The AARP Public Policy Institute (PPI) had a Solutions Forum on Oct. 30 to discuss ways to ensure that Medicaid beneficiaries get the supportive services they need in settings that they choose (See Twitter conversation at #MedMod and event transcript). AARP Executive Vice President Debra Whitman remarked that “the need for long-term services and supports is not a partisan issue. It affects Democrats. It affects Republicans. It affects wealthy people. It affects poor people. It affects old and young, all races and creeds. And we also know that most people want to live in their homes and communities.”
AARP Senior Vice President Susan Reinhard noted that Medicaid, the primary funder of long-term services and supports (LTSS), was enacted in 1965 with an entitlement to nursing home services. “It’s half a century ago — brilliant that it was created, but also outdated.” Home- and community-based services (HCBS) waivers were added in 1981 — allowing states to add limited amounts of such services. Medicaid’s “institutional bias” resulted in unbalanced development of institutional long-term services and supports (LTSS) rather than services in the home and community.
The forum panelists reflected a growing agreement, spanning the political spectrum and persons with LTSS needs of all ages and disabilities, that it’s time to modernize Medicaid.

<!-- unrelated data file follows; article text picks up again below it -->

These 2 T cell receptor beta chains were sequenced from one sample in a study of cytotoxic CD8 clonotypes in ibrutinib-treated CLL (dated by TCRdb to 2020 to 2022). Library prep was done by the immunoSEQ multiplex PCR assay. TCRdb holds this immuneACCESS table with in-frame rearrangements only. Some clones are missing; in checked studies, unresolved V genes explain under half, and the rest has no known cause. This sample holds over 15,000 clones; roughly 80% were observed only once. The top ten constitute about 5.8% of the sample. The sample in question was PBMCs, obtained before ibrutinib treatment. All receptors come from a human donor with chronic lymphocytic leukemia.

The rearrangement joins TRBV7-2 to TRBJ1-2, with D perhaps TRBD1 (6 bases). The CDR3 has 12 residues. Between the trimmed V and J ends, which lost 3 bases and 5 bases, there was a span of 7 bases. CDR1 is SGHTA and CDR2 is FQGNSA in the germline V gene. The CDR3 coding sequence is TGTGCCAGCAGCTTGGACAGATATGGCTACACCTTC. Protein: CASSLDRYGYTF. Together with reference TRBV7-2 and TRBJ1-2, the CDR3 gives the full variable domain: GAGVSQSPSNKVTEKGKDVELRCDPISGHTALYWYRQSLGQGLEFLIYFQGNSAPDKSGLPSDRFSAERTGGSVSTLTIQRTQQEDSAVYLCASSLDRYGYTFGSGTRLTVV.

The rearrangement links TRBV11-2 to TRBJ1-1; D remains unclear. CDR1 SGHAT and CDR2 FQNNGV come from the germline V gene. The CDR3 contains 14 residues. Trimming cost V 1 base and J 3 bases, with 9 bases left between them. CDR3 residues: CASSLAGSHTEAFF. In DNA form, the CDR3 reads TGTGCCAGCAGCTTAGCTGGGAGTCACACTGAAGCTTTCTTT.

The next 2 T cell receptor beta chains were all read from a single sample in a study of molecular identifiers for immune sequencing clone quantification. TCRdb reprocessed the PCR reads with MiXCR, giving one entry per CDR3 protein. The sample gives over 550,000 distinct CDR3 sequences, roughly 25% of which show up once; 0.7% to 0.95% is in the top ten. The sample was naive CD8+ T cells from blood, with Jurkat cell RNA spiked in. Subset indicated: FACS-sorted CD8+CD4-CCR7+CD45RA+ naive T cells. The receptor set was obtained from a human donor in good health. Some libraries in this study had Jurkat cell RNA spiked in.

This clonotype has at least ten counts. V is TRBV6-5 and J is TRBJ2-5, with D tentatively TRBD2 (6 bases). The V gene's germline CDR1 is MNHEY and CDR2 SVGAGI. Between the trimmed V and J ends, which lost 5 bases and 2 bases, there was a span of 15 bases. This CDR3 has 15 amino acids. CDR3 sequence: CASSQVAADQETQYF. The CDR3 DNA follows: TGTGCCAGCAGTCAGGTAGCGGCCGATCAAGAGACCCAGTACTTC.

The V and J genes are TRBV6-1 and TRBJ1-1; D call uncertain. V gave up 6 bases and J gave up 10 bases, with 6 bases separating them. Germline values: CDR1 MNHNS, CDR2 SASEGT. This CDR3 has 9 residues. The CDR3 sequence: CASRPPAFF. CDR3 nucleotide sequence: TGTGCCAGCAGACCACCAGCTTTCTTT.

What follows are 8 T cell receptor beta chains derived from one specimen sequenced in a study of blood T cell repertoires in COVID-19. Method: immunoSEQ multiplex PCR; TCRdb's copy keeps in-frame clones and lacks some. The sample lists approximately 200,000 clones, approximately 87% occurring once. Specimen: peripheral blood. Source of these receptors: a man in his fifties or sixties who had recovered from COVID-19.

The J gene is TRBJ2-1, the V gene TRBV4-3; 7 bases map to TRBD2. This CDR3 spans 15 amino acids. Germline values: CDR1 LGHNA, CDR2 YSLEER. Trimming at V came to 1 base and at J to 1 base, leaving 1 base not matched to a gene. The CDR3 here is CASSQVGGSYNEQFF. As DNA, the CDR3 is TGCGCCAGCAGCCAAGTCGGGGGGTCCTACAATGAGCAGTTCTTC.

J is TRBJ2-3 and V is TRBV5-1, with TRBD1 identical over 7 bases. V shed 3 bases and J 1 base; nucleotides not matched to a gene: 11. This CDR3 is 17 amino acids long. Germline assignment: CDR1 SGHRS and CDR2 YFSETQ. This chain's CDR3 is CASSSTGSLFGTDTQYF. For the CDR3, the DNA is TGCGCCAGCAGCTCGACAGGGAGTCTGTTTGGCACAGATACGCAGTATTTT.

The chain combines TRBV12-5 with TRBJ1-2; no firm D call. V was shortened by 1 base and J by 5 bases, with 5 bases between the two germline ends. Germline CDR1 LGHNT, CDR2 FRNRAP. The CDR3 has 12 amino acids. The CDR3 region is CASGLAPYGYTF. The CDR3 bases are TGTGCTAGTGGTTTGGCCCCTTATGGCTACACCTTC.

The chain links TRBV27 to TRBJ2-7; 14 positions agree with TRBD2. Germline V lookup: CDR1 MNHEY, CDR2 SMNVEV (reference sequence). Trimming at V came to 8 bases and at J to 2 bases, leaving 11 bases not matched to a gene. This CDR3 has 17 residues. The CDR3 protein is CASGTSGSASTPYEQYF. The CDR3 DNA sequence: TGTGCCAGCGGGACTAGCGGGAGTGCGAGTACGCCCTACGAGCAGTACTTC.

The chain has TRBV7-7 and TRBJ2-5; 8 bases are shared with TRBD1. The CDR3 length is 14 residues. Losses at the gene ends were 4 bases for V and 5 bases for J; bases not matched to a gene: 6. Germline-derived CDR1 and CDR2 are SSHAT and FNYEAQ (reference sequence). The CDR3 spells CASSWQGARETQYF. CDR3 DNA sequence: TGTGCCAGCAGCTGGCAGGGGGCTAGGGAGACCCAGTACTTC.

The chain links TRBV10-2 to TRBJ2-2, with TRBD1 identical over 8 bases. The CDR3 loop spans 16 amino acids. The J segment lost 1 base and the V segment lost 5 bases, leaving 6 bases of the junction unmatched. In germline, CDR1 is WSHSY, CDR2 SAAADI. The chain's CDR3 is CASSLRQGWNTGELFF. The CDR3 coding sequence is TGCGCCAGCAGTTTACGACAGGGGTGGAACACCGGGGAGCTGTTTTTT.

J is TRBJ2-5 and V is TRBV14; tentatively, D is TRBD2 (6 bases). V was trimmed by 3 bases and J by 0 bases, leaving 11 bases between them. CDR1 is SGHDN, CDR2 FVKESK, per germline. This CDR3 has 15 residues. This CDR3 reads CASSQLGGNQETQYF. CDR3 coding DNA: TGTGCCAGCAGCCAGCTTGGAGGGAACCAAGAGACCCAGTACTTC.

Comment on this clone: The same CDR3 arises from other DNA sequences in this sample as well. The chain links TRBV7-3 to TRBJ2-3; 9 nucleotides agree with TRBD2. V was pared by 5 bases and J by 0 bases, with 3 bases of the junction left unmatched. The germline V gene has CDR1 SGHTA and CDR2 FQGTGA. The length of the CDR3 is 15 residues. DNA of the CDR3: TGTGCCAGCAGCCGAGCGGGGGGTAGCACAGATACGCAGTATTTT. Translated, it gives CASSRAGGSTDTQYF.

- G. Lawrence Atkins, former staff director of the national Commission on Long-Term Care, reported that balancing LTSS programs to enable more people to live in their own homes and communities “was one of the areas where we had very broad support … from a full spectrum of commissioners.”
- Josefina Carbonell, former assistant secretary of aging in the George W. Bush administration, and Henry Claypool, former special assistant to the secretary of health and human services in the Obama administration, pointed to progress toward that goal under leadership from both parties.
- Jami Snyder from the red state of Arizona and Charles Milligan from the blue state of Maryland both spoke of the commitments their states have made to provide more balance to the services they offer under their Medicaid programs.
Stephen Kaye cited his own research showing that states that have made the commitment to balancing their systems with more HCBS have been able to stabilize their Medicaid budgets without breaking the bank. Nationally, the percentage of Medicaid LTSS funding going to HCBS increased from 20 percent in 1995 to 45 percent in 2011, but progress varies enormously:
- By state — According to PPI’s LTSS Scorecard, New Mexico spent 64 percent of its Medicaid LTSS dollars on HCBS, but North Dakota spent less than 11 percent.
- By eligibility group — 63 percent of LTSS spending for younger people with disabilities went to HCBS, compared with only 28 percent for older people.
Ending the institutional bias of Medicaid will require the political will and sustained commitment to develop the infrastructure of HCBS. Suggestions for action from the panelists included:
- Concrete steps to recognize and support family caregivers.
- More accessible and affordable housing in livable communities.
- Better integration with health care systems.
- Reforms to Medicaid’s income and asset requirements.
Don Redfoot is a senior strategic policy adviser with the AARP Public Policy Institute, where he works on issues related to long-term services and supports.